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December 21, 2014

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Nevada sports, race book operator facing regulatory complaint

The state Gaming Control Board has filed a complaint against the old Leroy's race and sports book chain over problems including the alleged unauthorized acceptance of bets on the 2012 Kentucky Derby from certain locations.

The violations alleged in a complaint dated Nov. 29 and made public today appear to have been self-reported and occurred before Las Vegas-based Leroy's Horse and Sports Place was acquired by U.K. betting giant William Hill PLC.

The William Hill takeover was approved by the Nevada Gaming Commission on June 21.

The three-member State Gaming Control board, which administers Nevada gaming law and investigates reported violations, is asking that the Gaming Commission impose an unspecified fine on Leroy's for the alleged violations spelled out in today's complaint.

The complaint says that on May 9, Leroy's reported to the board that on May 5 it had accepted Kentucky Derby bets at four locations licensed to accept sports wagers but not race wagers — Colorado Belle in Laughlin, Hooters in Las Vegas, Poker Palace in North Las Vegas and Stockmen's in Elko.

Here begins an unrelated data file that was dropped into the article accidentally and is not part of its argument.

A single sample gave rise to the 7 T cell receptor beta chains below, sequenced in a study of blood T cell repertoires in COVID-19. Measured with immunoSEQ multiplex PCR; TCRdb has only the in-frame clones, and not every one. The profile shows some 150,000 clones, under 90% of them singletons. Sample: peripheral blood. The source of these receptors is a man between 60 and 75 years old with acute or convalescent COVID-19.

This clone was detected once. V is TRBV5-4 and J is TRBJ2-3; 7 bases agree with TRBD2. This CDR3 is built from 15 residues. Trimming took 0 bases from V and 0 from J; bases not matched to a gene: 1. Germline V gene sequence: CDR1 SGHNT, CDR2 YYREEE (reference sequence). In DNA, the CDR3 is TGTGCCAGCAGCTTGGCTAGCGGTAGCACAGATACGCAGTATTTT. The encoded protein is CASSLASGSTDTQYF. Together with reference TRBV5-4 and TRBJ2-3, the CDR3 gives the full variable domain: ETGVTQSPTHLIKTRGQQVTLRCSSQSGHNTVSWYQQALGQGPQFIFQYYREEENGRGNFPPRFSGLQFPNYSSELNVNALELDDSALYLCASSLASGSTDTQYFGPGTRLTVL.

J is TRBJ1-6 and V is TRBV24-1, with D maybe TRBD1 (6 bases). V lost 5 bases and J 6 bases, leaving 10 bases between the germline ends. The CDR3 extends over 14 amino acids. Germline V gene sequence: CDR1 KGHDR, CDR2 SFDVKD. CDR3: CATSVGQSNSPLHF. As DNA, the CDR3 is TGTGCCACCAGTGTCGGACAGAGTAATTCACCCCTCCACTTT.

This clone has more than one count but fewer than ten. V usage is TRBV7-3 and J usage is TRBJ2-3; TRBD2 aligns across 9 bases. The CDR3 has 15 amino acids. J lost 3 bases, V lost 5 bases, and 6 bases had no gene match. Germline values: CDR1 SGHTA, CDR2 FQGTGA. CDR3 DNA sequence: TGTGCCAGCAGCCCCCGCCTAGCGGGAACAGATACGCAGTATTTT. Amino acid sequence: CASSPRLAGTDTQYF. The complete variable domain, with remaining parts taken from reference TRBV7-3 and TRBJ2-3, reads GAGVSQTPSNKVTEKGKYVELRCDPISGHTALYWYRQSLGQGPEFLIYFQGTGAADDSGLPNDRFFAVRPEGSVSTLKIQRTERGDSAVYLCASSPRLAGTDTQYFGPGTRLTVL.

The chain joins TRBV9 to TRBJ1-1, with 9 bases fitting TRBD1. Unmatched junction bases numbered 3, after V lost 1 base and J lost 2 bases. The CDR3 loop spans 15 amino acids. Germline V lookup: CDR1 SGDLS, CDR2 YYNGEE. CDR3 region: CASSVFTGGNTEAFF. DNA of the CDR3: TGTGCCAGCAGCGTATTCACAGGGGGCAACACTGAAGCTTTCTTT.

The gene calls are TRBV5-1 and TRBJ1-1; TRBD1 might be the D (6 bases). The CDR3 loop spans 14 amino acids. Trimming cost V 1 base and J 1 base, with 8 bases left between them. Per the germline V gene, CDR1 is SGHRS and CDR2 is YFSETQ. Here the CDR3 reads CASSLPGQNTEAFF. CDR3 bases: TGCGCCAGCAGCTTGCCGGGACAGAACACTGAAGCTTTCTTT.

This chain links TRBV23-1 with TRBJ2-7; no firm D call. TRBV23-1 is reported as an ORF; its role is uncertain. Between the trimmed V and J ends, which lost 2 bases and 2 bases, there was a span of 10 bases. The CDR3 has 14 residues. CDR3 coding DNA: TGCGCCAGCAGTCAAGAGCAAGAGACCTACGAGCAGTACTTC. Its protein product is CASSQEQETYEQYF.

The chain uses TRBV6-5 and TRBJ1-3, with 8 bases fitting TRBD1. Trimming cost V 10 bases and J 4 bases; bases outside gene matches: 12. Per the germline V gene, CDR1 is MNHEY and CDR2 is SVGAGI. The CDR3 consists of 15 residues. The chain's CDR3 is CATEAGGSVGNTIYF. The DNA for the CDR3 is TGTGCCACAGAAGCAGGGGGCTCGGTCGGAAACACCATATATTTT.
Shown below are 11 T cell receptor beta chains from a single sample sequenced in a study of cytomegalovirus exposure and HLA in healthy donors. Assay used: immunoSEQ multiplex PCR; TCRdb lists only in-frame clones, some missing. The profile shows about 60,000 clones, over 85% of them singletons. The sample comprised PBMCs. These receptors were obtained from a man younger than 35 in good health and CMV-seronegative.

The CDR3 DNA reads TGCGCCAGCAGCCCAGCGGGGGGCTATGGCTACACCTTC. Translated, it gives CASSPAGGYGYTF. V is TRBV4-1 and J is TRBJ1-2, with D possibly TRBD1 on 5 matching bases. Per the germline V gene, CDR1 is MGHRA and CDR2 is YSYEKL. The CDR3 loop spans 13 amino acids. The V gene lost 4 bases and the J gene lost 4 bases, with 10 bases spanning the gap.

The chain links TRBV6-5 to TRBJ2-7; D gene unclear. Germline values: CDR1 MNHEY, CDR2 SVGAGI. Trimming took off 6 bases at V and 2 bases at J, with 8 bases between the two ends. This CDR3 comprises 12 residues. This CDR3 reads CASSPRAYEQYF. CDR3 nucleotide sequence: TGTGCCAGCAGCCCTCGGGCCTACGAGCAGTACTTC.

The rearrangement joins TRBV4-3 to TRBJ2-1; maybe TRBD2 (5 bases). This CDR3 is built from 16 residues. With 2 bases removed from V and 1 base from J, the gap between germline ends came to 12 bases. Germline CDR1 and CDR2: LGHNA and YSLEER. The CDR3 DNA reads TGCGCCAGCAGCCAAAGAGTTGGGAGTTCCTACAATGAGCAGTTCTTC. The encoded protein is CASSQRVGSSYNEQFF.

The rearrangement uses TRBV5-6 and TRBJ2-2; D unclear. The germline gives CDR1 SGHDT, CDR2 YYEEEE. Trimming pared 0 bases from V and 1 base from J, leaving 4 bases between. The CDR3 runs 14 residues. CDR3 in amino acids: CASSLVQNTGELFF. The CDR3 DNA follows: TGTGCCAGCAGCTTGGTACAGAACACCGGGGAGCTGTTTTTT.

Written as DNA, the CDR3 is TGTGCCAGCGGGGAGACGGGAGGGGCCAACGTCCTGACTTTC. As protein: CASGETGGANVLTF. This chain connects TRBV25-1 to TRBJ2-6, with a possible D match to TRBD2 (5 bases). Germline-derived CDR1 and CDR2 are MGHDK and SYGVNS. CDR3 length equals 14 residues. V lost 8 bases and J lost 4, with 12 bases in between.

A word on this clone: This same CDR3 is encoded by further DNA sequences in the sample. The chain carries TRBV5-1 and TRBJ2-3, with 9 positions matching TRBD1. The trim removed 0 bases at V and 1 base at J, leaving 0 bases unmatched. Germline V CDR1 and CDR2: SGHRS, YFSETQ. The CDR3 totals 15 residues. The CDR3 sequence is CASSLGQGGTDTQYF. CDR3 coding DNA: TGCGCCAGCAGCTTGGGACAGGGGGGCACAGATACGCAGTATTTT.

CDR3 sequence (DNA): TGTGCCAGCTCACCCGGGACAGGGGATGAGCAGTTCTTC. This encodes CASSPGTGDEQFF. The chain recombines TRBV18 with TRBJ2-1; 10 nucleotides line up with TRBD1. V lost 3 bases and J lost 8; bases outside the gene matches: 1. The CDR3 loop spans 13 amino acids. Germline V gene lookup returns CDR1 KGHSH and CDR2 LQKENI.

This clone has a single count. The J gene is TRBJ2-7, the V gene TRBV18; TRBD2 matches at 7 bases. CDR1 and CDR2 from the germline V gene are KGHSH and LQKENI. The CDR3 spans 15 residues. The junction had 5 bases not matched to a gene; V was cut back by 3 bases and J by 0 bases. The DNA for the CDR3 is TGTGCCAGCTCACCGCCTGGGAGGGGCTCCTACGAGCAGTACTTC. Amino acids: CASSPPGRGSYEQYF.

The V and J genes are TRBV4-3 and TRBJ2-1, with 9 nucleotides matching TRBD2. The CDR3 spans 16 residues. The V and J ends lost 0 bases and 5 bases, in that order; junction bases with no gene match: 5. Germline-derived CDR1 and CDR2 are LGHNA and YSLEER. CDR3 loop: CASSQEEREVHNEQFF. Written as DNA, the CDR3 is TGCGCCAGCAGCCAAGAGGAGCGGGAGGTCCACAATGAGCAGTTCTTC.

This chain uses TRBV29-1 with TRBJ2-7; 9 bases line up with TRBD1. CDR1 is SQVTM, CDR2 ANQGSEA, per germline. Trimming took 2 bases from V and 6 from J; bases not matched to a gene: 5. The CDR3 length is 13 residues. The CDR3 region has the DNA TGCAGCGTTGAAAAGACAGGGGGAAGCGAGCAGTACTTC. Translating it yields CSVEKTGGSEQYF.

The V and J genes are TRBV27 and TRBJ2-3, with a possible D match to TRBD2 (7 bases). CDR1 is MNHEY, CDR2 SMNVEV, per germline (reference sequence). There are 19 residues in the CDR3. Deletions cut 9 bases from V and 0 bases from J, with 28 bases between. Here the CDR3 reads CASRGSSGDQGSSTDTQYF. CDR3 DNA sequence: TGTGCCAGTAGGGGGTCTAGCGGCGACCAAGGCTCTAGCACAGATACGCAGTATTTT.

The complaint says this appears to be a repeat of an incident in 2003 in which Leroy's also allegedly accepted Kentucky Derby bets at unauthorized locations.

Today's complaint separately says that when Leroy's discovered a scheme targeting betting kiosks at more than 30 Las Vegas-area locations including PT's Pub sites owned by Golden Tavern Group LLC, it modified the kiosks' software to stop the scheme but failed to gain approval of the modifications in advance from the Gaming Control Board.

The scheme, discovered during the NCAA men's basketball tournament in March, involved exploitation of a weakness in the kiosks. The schemer or schemers would repeatedly hit the deposit button on the kiosks immediately after inserting cash, causing the wagering account to be credited for twice the amount of cash inserted. This resulted in ''cash on hand'' shortages in the accounting journals for the affected kiosks, the regulatory complaint says.

The allegedly unauthorized Kentucky Derby bets that were accepted and the unauthorized kiosk software modifications amount to "an unsuitable method of operations and are grounds for disciplinary action,'' the complaint says.

A request for comment on the complaint was placed with William Hill. While such complaints can be contested, they are typically settled.

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